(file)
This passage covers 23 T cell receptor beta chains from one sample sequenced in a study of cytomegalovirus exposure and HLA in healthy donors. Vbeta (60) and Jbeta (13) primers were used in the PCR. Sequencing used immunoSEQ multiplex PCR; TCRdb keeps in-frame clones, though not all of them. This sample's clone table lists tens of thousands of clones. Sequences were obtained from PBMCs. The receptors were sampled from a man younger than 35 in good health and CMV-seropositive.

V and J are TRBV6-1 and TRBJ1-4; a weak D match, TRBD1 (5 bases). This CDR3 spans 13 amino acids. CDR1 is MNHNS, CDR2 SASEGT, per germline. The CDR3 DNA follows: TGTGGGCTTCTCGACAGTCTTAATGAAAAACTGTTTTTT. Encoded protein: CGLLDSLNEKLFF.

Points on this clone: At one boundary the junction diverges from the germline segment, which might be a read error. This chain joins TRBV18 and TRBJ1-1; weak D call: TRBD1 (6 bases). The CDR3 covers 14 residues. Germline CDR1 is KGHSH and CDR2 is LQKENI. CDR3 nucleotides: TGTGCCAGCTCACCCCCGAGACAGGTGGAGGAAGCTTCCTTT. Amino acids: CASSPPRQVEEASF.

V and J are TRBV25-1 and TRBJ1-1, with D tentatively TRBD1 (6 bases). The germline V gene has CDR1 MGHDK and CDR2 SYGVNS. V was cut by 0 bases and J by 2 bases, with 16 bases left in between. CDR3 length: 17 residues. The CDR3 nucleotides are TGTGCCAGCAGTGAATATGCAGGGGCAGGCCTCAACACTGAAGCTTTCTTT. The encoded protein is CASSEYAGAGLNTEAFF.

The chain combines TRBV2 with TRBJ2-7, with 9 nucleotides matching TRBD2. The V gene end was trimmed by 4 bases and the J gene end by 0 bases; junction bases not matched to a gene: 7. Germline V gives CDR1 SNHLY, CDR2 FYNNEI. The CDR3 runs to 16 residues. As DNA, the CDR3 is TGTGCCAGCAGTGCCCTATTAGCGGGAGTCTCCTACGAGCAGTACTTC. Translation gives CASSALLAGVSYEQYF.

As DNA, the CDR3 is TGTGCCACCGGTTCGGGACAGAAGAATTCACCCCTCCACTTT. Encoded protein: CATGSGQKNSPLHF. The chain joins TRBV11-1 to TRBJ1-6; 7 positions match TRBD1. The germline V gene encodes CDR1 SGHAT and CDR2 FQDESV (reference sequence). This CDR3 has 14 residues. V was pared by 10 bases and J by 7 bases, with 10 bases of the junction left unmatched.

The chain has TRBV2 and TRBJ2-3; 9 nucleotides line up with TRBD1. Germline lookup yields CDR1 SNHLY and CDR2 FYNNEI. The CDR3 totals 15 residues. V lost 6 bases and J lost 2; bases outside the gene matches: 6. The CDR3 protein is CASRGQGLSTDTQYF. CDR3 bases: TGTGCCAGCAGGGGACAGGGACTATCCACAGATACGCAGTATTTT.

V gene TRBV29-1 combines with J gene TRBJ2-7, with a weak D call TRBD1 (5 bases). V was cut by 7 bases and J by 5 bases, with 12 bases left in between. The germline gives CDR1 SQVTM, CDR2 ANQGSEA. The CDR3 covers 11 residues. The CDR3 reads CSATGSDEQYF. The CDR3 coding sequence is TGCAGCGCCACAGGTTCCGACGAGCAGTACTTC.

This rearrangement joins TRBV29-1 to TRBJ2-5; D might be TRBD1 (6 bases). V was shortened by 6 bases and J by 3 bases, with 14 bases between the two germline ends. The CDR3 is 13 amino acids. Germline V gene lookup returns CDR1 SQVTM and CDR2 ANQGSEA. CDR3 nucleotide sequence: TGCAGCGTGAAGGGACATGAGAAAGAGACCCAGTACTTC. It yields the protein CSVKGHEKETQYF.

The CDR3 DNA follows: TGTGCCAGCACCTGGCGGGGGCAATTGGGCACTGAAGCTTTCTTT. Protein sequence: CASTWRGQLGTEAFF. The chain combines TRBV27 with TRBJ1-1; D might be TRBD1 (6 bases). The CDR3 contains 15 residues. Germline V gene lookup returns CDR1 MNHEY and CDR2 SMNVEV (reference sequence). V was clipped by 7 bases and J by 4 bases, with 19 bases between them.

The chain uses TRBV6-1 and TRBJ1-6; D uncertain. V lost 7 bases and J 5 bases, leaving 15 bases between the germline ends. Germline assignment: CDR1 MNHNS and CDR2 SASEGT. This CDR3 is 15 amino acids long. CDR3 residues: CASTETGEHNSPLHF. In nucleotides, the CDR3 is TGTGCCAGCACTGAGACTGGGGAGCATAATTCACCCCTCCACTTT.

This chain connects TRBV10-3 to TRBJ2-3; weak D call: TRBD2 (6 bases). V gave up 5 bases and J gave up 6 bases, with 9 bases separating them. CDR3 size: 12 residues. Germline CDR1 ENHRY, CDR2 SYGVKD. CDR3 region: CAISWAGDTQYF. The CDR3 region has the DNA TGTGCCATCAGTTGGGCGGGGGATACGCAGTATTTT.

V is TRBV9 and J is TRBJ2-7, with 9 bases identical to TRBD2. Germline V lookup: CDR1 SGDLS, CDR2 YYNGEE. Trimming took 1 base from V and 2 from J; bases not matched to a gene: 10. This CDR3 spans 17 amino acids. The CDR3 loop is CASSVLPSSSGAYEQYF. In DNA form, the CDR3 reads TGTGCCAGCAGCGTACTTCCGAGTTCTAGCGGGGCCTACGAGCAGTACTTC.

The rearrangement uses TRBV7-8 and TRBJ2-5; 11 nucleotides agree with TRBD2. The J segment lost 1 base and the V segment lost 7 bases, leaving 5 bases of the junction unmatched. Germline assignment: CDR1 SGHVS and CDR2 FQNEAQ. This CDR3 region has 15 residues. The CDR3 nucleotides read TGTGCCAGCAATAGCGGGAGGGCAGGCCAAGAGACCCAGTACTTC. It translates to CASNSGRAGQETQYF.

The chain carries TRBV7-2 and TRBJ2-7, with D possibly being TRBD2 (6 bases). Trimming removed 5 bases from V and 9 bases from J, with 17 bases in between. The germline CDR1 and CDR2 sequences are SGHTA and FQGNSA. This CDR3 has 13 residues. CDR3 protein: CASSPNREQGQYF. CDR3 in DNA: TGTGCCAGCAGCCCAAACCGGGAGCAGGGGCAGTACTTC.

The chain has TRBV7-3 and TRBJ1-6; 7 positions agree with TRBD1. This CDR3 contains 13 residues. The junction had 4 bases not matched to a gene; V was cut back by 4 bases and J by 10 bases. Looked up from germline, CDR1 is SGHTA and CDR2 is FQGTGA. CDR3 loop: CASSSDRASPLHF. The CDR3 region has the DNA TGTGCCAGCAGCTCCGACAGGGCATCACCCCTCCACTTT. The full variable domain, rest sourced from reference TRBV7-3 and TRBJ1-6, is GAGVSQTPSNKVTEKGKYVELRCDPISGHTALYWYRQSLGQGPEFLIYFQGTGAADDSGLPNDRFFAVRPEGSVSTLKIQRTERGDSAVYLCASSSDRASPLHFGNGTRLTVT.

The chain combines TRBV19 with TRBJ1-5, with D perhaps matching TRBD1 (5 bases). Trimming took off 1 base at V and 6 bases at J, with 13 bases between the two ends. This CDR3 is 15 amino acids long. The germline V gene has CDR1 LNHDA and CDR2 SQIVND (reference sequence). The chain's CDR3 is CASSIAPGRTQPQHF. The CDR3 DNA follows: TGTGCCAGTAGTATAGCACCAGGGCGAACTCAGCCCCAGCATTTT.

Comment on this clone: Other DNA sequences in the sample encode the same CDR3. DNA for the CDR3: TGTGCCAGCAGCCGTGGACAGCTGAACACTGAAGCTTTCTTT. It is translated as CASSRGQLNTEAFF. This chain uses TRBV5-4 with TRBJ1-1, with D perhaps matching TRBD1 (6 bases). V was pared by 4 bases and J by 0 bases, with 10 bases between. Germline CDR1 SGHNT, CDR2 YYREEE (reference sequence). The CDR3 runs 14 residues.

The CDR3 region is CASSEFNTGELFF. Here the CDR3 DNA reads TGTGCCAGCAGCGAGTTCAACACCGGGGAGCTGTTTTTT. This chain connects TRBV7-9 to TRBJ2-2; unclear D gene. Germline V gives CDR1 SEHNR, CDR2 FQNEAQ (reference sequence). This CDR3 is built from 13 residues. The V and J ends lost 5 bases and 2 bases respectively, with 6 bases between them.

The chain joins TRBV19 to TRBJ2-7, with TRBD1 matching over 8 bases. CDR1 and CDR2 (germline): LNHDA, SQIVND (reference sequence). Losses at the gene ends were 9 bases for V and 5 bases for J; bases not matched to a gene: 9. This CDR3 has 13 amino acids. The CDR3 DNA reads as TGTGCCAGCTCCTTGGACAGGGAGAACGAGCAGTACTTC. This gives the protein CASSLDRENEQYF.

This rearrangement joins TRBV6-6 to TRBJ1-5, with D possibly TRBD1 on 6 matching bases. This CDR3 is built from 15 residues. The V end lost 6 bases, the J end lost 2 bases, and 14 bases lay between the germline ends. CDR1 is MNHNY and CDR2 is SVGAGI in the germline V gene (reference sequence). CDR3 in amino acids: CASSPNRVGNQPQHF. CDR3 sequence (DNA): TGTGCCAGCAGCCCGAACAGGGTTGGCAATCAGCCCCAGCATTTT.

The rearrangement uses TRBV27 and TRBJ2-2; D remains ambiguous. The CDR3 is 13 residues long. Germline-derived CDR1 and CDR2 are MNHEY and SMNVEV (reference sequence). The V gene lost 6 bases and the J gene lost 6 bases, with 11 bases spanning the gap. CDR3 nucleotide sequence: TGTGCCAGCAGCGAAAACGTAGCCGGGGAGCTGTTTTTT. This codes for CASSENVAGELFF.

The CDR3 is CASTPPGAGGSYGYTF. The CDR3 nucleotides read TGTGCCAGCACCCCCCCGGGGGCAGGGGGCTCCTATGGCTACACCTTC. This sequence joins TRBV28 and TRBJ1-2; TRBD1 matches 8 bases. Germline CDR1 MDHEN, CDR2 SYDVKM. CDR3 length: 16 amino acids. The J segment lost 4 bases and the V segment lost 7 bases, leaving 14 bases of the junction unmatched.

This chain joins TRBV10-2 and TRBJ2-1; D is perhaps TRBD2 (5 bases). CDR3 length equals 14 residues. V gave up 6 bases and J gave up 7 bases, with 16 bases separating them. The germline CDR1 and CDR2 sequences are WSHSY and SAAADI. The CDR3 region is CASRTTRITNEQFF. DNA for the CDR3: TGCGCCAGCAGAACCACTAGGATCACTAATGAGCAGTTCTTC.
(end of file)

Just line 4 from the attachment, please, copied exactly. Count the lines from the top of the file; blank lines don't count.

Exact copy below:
V and J are TRBV25-1 and TRBJ1-1, with D tentatively TRBD1 (6 bases). The germline V gene has CDR1 MGHDK and CDR2 SYGVNS. V was cut by 0 bases and J by 2 bases, with 16 bases left in between. CDR3 length: 17 residues. The CDR3 nucleotides are TGTGCCAGCAGTGAATATGCAGGGGCAGGCCTCAACACTGAAGCTTTCTTT. The encoded protein is CASSEYAGAGLNTEAFF.